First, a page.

The Celtic manager appears comfortable with such a perception as he prepares his all-out-attack-designed, goal-hungry side for the challenge of AZ Alkmaar in the Europa League play-off, Glasgow first leg, on Wednesday evening. Just as the 55-year-old doesn’t blanche at the suggestion the purist label is a snug fit for him. Meanwhile, it can be considered a neat quirk the opposition that will offer the litmus test of his spectacular revitalisation of the club’s form hail from a Dutch nation he would argue patented football purism.
“[My football] is purist in my terminology, but I’m sure there are plenty of people that have different opinions of what a football pursuit is, and how football should be played,” Postecoglou said. “And I love that about the game. It is one of those where you can play so many different ways and have success. But this for me is the football I love to watch. I see other teams playing aggressive, attacking football, they are games I switch on and watch. They are the football teams I want to produce.
“What the terminology is around that, that’s for others to judge. But I’ve yet to meet a group of supporters or a group of players who don’t enjoy scoring goals, and creating fantastic moments. That’s why I concentrate on that style of football.”
As have the Dutch, the impact of their brand of football having a huge role to play in the development of Postecoglou’s football ethos. “Even historically, in Australian football there has been a Dutch influence. Guus Hiddink took us to the World Cup in 2006 and since then we’ve seen people from Holland and the Netherlands acknowledging us,” he said.
“My origins are I was a massive fan of Johan Cruyff, massive fan of that Ajax team, and my father was. That sort-of led me to look at the aesthetics of football, rather than just the end result. I’ve always admired and been intrigued by it because ultimately we know that results are what matters in football. So having this thought process that maybe what it looks like is just as important as the result has always intrigued me. It’s finding that balance between creating something that’s beautiful to the eye but also brings you success. Because otherwise you are just one of these unemployed, destitute artists that admires their own work but don’t make a living.”
Of late, Scottish clubs have tended to eke out an existence in European competition by eschewing the stylistic considerations non-negotiable for the 55-year-old. Celtic’s 2012 defeat of Barcelona, a 2-1 victory that made for their most fabled night in continental competition over the past decade, was the product of blanket defence, and only 16.4 per cent of possession. The club’s first win in Italy, earned with the 2-1 success over Lazio in Rome two years ago, required elements of rope-a-dope. Under Steven Gerrard, and before him Walter Smith, Rangers have enjoyed prosperity in Europe through proceeding with utmost caution, and soaking up pressure. Not for Postecoglou. In cross-border competition, the hill he will live or die on will be the product of daring his men to charge over it.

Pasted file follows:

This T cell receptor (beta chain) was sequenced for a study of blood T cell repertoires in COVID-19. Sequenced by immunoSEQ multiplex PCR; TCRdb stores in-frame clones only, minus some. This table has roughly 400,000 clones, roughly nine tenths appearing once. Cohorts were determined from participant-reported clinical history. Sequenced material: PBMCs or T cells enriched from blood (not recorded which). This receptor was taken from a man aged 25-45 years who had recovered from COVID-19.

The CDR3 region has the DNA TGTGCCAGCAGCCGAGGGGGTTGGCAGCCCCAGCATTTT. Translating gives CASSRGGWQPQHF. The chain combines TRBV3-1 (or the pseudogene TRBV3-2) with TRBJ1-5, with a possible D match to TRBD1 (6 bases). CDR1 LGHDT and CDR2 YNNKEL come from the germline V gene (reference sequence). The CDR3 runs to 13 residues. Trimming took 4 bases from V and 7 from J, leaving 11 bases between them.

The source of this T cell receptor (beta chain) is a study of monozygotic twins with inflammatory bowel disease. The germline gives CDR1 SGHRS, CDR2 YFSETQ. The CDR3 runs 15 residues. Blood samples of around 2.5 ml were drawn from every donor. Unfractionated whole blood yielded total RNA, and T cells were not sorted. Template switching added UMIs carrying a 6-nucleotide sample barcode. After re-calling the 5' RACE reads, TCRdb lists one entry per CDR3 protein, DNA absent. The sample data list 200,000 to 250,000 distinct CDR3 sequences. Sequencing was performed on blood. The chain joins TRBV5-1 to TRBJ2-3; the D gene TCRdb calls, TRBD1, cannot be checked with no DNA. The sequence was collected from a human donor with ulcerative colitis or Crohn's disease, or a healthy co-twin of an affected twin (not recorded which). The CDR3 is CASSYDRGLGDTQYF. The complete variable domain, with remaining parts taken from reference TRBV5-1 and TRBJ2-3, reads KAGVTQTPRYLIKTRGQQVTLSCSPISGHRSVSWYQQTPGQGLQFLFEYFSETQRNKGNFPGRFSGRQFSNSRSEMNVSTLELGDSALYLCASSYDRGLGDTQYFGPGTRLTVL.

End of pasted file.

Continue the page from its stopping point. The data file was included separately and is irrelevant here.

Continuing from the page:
“I’m not critical of that because it has still brought some special moments,” he said of what worked for Celtic against Barcelona and Lazio. “That is one way of doing it, absolutely, and there are fantastic examples all round the world throughout the history of football where you have managers and clubs that have taken that approach. It’s just not my approach.
“I’d rather play Barcelona and out-possess them and out-score them than not. If you do that and you lose five-zero, people will be coming for you saying ‘why didn’t you play more pragmatically’. It’s just not the way I’m wired, and what I look for. I’d rather go down swinging then than hope to just stay on my feet. You know, it’s just my philosophy. There is no right or wrong way of doing it. But I do think that certain clubs have certain values. If you look back at this football club – I don’t need to tell you guys, you know this history better than me – the greatest successes have been built on teams that had belief; entertainers that played without fear. And I love that aspect of the game.”
Celtc supporters can prepare to buckle up for Postecoglou’s team swashing, then. It will be a thrill ride the Australian is convinced can create a legacy, with Europa League group-stage football crucial to that aim.
“The traditions and values are that this football club has always made an impact in Europe, one way or another,” he said. “That’s the opportunity that has been given to me, and it’s definitely a motivation for sure. Long after I’m gone, I hope to have made any impact at this fantastic football club. That’s what we all want to do. If you’re a manager, you want to do things that you hope outlast your own tenure. That’s the opportunity in Europe.
“The most important thing for me is still the football. I just want everyone talking about the football we are playing. If they keep doing that, the success will be for everyone to share. I want it to be success built on something special. I want people talking about the football we are playing. That, to me, is the primary target. Wherever I have done that, the rest sort of cascades into it.”